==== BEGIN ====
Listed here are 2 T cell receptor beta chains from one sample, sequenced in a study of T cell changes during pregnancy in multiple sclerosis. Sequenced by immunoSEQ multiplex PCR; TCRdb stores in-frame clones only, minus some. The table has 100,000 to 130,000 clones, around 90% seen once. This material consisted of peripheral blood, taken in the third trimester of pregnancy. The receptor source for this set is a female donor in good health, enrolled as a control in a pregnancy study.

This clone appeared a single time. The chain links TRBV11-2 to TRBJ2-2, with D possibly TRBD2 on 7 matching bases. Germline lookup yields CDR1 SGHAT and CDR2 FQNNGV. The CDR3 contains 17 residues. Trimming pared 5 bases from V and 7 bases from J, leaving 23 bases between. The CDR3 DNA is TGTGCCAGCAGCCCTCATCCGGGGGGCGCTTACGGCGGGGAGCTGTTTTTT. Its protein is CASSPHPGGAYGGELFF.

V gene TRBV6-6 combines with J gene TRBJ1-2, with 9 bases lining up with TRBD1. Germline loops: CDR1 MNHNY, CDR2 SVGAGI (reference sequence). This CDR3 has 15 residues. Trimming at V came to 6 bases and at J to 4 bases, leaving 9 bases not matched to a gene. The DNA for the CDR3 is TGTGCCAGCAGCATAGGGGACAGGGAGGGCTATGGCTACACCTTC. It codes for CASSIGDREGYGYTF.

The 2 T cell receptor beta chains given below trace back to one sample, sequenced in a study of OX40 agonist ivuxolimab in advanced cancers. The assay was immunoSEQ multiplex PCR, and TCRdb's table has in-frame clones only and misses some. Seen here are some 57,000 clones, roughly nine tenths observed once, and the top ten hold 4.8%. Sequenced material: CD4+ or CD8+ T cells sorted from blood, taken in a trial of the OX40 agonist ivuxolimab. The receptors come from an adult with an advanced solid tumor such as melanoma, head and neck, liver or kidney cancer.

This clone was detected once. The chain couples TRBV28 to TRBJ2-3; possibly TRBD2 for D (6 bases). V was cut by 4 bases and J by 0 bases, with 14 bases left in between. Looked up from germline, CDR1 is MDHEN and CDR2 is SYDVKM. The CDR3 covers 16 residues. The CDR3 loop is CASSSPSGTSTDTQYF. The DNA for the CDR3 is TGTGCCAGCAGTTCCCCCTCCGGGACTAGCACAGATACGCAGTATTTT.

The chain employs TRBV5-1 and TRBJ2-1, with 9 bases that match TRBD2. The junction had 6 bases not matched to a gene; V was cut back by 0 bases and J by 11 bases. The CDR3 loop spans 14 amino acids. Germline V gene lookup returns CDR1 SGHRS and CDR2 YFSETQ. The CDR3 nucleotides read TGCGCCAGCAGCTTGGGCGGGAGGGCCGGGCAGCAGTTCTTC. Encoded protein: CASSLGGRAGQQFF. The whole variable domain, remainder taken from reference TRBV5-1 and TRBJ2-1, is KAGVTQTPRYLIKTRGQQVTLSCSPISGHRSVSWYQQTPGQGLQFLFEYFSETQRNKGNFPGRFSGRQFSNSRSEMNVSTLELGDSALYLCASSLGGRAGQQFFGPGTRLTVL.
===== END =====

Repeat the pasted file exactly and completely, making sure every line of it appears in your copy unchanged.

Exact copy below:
Listed here are 2 T cell receptor beta chains from one sample, sequenced in a study of T cell changes during pregnancy in multiple sclerosis. Sequenced by immunoSEQ multiplex PCR; TCRdb stores in-frame clones only, minus some. The table has 100,000 to 130,000 clones, around 90% seen once. This material consisted of peripheral blood, taken in the third trimester of pregnancy. The receptor source for this set is a female donor in good health, enrolled as a control in a pregnancy study.

This clone appeared a single time. The chain links TRBV11-2 to TRBJ2-2, with D possibly TRBD2 on 7 matching bases. Germline lookup yields CDR1 SGHAT and CDR2 FQNNGV. The CDR3 contains 17 residues. Trimming pared 5 bases from V and 7 bases from J, leaving 23 bases between. The CDR3 DNA is TGTGCCAGCAGCCCTCATCCGGGGGGCGCTTACGGCGGGGAGCTGTTTTTT. Its protein is CASSPHPGGAYGGELFF.

V gene TRBV6-6 combines with J gene TRBJ1-2, with 9 bases lining up with TRBD1. Germline loops: CDR1 MNHNY, CDR2 SVGAGI (reference sequence). This CDR3 has 15 residues. Trimming at V came to 6 bases and at J to 4 bases, leaving 9 bases not matched to a gene. The DNA for the CDR3 is TGTGCCAGCAGCATAGGGGACAGGGAGGGCTATGGCTACACCTTC. It codes for CASSIGDREGYGYTF.

The 2 T cell receptor beta chains given below trace back to one sample, sequenced in a study of OX40 agonist ivuxolimab in advanced cancers. The assay was immunoSEQ multiplex PCR, and TCRdb's table has in-frame clones only and misses some. Seen here are some 57,000 clones, roughly nine tenths observed once, and the top ten hold 4.8%. Sequenced material: CD4+ or CD8+ T cells sorted from blood, taken in a trial of the OX40 agonist ivuxolimab. The receptors come from an adult with an advanced solid tumor such as melanoma, head and neck, liver or kidney cancer.

This clone was detected once. The chain couples TRBV28 to TRBJ2-3; possibly TRBD2 for D (6 bases). V was cut by 4 bases and J by 0 bases, with 14 bases left in between. Looked up from germline, CDR1 is MDHEN and CDR2 is SYDVKM. The CDR3 covers 16 residues. The CDR3 loop is CASSSPSGTSTDTQYF. The DNA for the CDR3 is TGTGCCAGCAGTTCCCCCTCCGGGACTAGCACAGATACGCAGTATTTT.

The chain employs TRBV5-1 and TRBJ2-1, with 9 bases that match TRBD2. The junction had 6 bases not matched to a gene; V was cut back by 0 bases and J by 11 bases. The CDR3 loop spans 14 amino acids. Germline V gene lookup returns CDR1 SGHRS and CDR2 YFSETQ. The CDR3 nucleotides read TGCGCCAGCAGCTTGGGCGGGAGGGCCGGGCAGCAGTTCTTC. Encoded protein: CASSLGGRAGQQFF. The whole variable domain, remainder taken from reference TRBV5-1 and TRBJ2-1, is KAGVTQTPRYLIKTRGQQVTLSCSPISGHRSVSWYQQTPGQGLQFLFEYFSETQRNKGNFPGRFSGRQFSNSRSEMNVSTLELGDSALYLCASSLGGRAGQQFFGPGTRLTVL.